"What comes with that is a maturity level, a physical development level, a mental development level — so many of those things that go into it. You're not dealing with guys who are still giggling and laughing in the back of the room and then counting on them as they go out on the field.

"You're dealing with those guys that are sitting in the front of the room, notebooks open, pens in hand, bug-eyed, looking at you like 'What do we got to do to get there?' For us, from a coaching standpoint, it's really exciting."

ECU's high degree of experience doesn't mean that there isn't work to be done before the season opener Sept. 5 against Appalachian State.

"We're going to need every day in camp before that first game because there are a lot of guys behind them that we need to continue to develop," Holtz said. "I know the seniors are going to take care of business and do what they have to do.

"But we're only one injury away — as we learned last year — from those (young) guys being starters."

ECU's first practice of the preseason is this afternoon.

Practice obstacles for Apps

About half of Appalachian State's spring practice sessions had to be held at the Mountaineers' indoor facility because of inclement weather conditions — not the ideal situation for the program to regroup after failing to win the football championship subdivision for the first time in four years.

There was more for Coach Jerry Moore's program to overcome this week as quarterback Armanti Edwards sustained a cut from a lawn mower that rolled back on his right foot as he was mowing the yard at his off-campus residence.

Edwards was treated and released at Watauga Hospital, reportedly sustaining no structural damage. He is expected to miss two to four weeks of practice but be ready for the ECU game. His absence from workouts will be a challenge for the ASU offense to overcome in terms of refining its timing in the preseason.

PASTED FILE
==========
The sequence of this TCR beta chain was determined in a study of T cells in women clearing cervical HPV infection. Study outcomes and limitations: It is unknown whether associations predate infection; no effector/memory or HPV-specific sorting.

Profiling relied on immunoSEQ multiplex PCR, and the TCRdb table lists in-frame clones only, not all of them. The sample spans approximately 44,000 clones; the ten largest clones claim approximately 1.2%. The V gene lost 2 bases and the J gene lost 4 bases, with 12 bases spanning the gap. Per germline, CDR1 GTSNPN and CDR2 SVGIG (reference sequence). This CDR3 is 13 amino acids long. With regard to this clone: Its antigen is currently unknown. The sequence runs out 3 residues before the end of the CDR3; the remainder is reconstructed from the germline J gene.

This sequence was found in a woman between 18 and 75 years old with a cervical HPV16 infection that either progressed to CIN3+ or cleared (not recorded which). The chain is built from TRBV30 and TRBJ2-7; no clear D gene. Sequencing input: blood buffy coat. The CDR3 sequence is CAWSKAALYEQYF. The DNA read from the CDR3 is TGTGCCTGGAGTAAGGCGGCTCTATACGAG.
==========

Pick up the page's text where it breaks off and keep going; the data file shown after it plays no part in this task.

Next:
Appalachian has already sold out its allotment for non-student tickets for the game in Greenville. Its student tickets go on sale August 24.

Godwin on West Coast

ECU baseball coach Billy Godwin was in Long Beach, CA, on Thursday, checking out potential recruits in the Area Code Games which draw players from around the country.

The focus for next year's recruiting class will be more on middle infielders, catchers and hitters, according to Godwin, and less on pitching with a lot of strong, young arms already joining the program.

"It's a well-rounded class but probably not as heavy in pitching with what we announced in November," Godwin said.

Outfielder Mike Trout and infielder Walker Gourley signed pro contracts from the 11-member class that will join the Pirates when school resumes this month. The class includes six pitchers.

Godwin said it appeared that rising senior outfielder Devin Harris and classmate Kyle Roller, a first baseman and designated hitter, will refrain from signing pro contracts after being drafted in June.

Godwin said he hasn't observed any smog on his visit to the Los Angeles area.

"The heat index was over 100 in Greenville when I left," said the ECU skipper. "Out here, it's like 85 and no humidity."

Good surfing weather, perhaps.

"No," Godwin said. "I'm good on the surfing."

Celebrating Sonny days

Former Pirate football coach Sonny Randle will be one of five new inductees to the ECU athletic hall of fame on the weekend of the Central Florida game on Sept. 26.

He guided the Pirates to back to back Southern Conference championships in 1972 and '73, compiling a 22-10 overall record in three seasons.

Randle antagonized some of the Pirate faithful after accepting a new car as a gift from ECU supporters following a second straight 9-2 season in 1973. Randle soon loaded the vehicle up and headed for Charlottesville as the new coach at Virginia.

ECU exacted its revenge with a 61-10 road win over the Cavaliers in 1975.

Its taken some time for those feelings to subside and for Randle to take his place in ECU's hall. A group of his former players who have endowed a scholarship in his honor were no doubt influential in Randle being tapped for enshrinement.

E-mail Al Myatt

Al Myatt's archives.

08/09/2009 02:19:42 AM